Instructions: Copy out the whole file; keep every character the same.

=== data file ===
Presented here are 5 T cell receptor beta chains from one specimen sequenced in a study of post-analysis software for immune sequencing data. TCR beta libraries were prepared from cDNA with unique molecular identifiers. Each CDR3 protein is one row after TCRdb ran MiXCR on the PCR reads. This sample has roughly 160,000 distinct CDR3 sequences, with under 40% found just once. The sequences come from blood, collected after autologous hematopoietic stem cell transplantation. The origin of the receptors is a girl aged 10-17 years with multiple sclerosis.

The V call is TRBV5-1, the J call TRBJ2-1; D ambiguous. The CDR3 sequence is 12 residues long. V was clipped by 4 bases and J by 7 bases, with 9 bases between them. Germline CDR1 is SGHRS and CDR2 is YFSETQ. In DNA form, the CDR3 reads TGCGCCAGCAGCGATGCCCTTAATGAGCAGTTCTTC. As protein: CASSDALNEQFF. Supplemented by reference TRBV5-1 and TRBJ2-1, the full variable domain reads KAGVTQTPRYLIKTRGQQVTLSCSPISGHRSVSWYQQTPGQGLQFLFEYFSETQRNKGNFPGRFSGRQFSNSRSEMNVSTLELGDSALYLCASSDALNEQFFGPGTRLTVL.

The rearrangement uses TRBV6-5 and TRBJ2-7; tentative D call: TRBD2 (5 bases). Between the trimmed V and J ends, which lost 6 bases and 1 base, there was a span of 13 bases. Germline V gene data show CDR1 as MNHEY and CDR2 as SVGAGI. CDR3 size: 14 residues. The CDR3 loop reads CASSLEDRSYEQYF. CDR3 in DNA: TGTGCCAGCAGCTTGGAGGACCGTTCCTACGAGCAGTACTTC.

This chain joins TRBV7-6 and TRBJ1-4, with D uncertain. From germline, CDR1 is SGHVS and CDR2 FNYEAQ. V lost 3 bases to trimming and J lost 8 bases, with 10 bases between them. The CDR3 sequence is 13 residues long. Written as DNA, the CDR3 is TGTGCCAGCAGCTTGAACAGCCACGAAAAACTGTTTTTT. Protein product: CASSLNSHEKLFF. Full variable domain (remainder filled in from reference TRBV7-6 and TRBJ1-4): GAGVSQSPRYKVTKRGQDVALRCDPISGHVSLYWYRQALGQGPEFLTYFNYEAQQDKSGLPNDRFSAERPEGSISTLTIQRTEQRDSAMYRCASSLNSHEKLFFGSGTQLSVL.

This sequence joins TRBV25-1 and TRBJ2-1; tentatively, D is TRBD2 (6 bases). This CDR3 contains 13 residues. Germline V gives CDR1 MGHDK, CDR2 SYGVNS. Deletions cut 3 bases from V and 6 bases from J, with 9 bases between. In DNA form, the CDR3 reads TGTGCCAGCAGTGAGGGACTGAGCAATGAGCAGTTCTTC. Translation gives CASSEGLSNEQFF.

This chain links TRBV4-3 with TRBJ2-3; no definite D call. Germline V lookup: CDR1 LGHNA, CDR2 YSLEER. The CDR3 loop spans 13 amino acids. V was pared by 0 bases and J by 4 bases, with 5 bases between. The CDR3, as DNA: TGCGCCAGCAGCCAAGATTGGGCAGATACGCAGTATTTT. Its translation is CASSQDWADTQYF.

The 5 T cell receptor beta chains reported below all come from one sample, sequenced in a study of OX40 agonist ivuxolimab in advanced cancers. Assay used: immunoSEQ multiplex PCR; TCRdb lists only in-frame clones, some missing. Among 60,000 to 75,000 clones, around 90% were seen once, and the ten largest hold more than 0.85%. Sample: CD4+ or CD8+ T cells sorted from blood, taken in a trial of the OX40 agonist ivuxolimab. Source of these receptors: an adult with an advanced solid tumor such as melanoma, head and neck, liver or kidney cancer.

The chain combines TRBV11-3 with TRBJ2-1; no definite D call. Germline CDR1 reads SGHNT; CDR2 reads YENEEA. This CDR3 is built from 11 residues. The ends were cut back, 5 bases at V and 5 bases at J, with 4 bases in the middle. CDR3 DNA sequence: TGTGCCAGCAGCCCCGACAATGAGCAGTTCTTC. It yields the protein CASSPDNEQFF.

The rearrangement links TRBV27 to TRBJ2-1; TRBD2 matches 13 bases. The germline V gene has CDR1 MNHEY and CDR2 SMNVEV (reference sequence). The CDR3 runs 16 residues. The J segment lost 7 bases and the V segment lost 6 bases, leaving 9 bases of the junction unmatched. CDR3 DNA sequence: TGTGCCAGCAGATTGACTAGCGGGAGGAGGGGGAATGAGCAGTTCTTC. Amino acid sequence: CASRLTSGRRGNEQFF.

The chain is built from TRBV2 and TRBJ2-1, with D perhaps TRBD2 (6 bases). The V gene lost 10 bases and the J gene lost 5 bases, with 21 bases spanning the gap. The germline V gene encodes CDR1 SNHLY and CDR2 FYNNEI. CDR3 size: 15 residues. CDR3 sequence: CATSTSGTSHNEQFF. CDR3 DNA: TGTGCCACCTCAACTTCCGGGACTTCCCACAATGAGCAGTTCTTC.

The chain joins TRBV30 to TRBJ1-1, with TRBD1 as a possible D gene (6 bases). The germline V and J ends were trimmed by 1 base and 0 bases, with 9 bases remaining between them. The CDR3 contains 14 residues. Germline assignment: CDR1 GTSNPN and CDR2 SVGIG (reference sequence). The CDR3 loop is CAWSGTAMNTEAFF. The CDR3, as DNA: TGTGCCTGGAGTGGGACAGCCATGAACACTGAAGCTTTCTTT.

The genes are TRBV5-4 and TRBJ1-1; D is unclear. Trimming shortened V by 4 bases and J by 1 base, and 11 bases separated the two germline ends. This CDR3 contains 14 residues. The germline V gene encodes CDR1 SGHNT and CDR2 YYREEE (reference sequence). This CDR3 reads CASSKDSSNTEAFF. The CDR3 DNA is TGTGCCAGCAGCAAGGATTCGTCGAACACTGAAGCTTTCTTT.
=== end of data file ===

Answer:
Presented here are 5 T cell receptor beta chains from one specimen sequenced in a study of post-analysis software for immune sequencing data. TCR beta libraries were prepared from cDNA with unique molecular identifiers. Each CDR3 protein is one row after TCRdb ran MiXCR on the PCR reads. This sample has roughly 160,000 distinct CDR3 sequences, with under 40% found just once. The sequences come from blood, collected after autologous hematopoietic stem cell transplantation. The origin of the receptors is a girl aged 10-17 years with multiple sclerosis.

The V call is TRBV5-1, the J call TRBJ2-1; D ambiguous. The CDR3 sequence is 12 residues long. V was clipped by 4 bases and J by 7 bases, with 9 bases between them. Germline CDR1 is SGHRS and CDR2 is YFSETQ. In DNA form, the CDR3 reads TGCGCCAGCAGCGATGCCCTTAATGAGCAGTTCTTC. As protein: CASSDALNEQFF. Supplemented by reference TRBV5-1 and TRBJ2-1, the full variable domain reads KAGVTQTPRYLIKTRGQQVTLSCSPISGHRSVSWYQQTPGQGLQFLFEYFSETQRNKGNFPGRFSGRQFSNSRSEMNVSTLELGDSALYLCASSDALNEQFFGPGTRLTVL.

The rearrangement uses TRBV6-5 and TRBJ2-7; tentative D call: TRBD2 (5 bases). Between the trimmed V and J ends, which lost 6 bases and 1 base, there was a span of 13 bases. Germline V gene data show CDR1 as MNHEY and CDR2 as SVGAGI. CDR3 size: 14 residues. The CDR3 loop reads CASSLEDRSYEQYF. CDR3 in DNA: TGTGCCAGCAGCTTGGAGGACCGTTCCTACGAGCAGTACTTC.

This chain joins TRBV7-6 and TRBJ1-4, with D uncertain. From germline, CDR1 is SGHVS and CDR2 FNYEAQ. V lost 3 bases to trimming and J lost 8 bases, with 10 bases between them. The CDR3 sequence is 13 residues long. Written as DNA, the CDR3 is TGTGCCAGCAGCTTGAACAGCCACGAAAAACTGTTTTTT. Protein product: CASSLNSHEKLFF. Full variable domain (remainder filled in from reference TRBV7-6 and TRBJ1-4): GAGVSQSPRYKVTKRGQDVALRCDPISGHVSLYWYRQALGQGPEFLTYFNYEAQQDKSGLPNDRFSAERPEGSISTLTIQRTEQRDSAMYRCASSLNSHEKLFFGSGTQLSVL.

This sequence joins TRBV25-1 and TRBJ2-1; tentatively, D is TRBD2 (6 bases). This CDR3 contains 13 residues. Germline V gives CDR1 MGHDK, CDR2 SYGVNS. Deletions cut 3 bases from V and 6 bases from J, with 9 bases between. In DNA form, the CDR3 reads TGTGCCAGCAGTGAGGGACTGAGCAATGAGCAGTTCTTC. Translation gives CASSEGLSNEQFF.

This chain links TRBV4-3 with TRBJ2-3; no definite D call. Germline V lookup: CDR1 LGHNA, CDR2 YSLEER. The CDR3 loop spans 13 amino acids. V was pared by 0 bases and J by 4 bases, with 5 bases between. The CDR3, as DNA: TGCGCCAGCAGCCAAGATTGGGCAGATACGCAGTATTTT. Its translation is CASSQDWADTQYF.

The 5 T cell receptor beta chains reported below all come from one sample, sequenced in a study of OX40 agonist ivuxolimab in advanced cancers. Assay used: immunoSEQ multiplex PCR; TCRdb lists only in-frame clones, some missing. Among 60,000 to 75,000 clones, around 90% were seen once, and the ten largest hold more than 0.85%. Sample: CD4+ or CD8+ T cells sorted from blood, taken in a trial of the OX40 agonist ivuxolimab. Source of these receptors: an adult with an advanced solid tumor such as melanoma, head and neck, liver or kidney cancer.

The chain combines TRBV11-3 with TRBJ2-1; no definite D call. Germline CDR1 reads SGHNT; CDR2 reads YENEEA. This CDR3 is built from 11 residues. The ends were cut back, 5 bases at V and 5 bases at J, with 4 bases in the middle. CDR3 DNA sequence: TGTGCCAGCAGCCCCGACAATGAGCAGTTCTTC. It yields the protein CASSPDNEQFF.

The rearrangement links TRBV27 to TRBJ2-1; TRBD2 matches 13 bases. The germline V gene has CDR1 MNHEY and CDR2 SMNVEV (reference sequence). The CDR3 runs 16 residues. The J segment lost 7 bases and the V segment lost 6 bases, leaving 9 bases of the junction unmatched. CDR3 DNA sequence: TGTGCCAGCAGATTGACTAGCGGGAGGAGGGGGAATGAGCAGTTCTTC. Amino acid sequence: CASRLTSGRRGNEQFF.

The chain is built from TRBV2 and TRBJ2-1, with D perhaps TRBD2 (6 bases). The V gene lost 10 bases and the J gene lost 5 bases, with 21 bases spanning the gap. The germline V gene encodes CDR1 SNHLY and CDR2 FYNNEI. CDR3 size: 15 residues. CDR3 sequence: CATSTSGTSHNEQFF. CDR3 DNA: TGTGCCACCTCAACTTCCGGGACTTCCCACAATGAGCAGTTCTTC.

The chain joins TRBV30 to TRBJ1-1, with TRBD1 as a possible D gene (6 bases). The germline V and J ends were trimmed by 1 base and 0 bases, with 9 bases remaining between them. The CDR3 contains 14 residues. Germline assignment: CDR1 GTSNPN and CDR2 SVGIG (reference sequence). The CDR3 loop is CAWSGTAMNTEAFF. The CDR3, as DNA: TGTGCCTGGAGTGGGACAGCCATGAACACTGAAGCTTTCTTT.

The genes are TRBV5-4 and TRBJ1-1; D is unclear. Trimming shortened V by 4 bases and J by 1 base, and 11 bases separated the two germline ends. This CDR3 contains 14 residues. The germline V gene encodes CDR1 SGHNT and CDR2 YYREEE (reference sequence). This CDR3 reads CASSKDSSNTEAFF. The CDR3 DNA is TGTGCCAGCAGCAAGGATTCGTCGAACACTGAAGCTTTCTTT.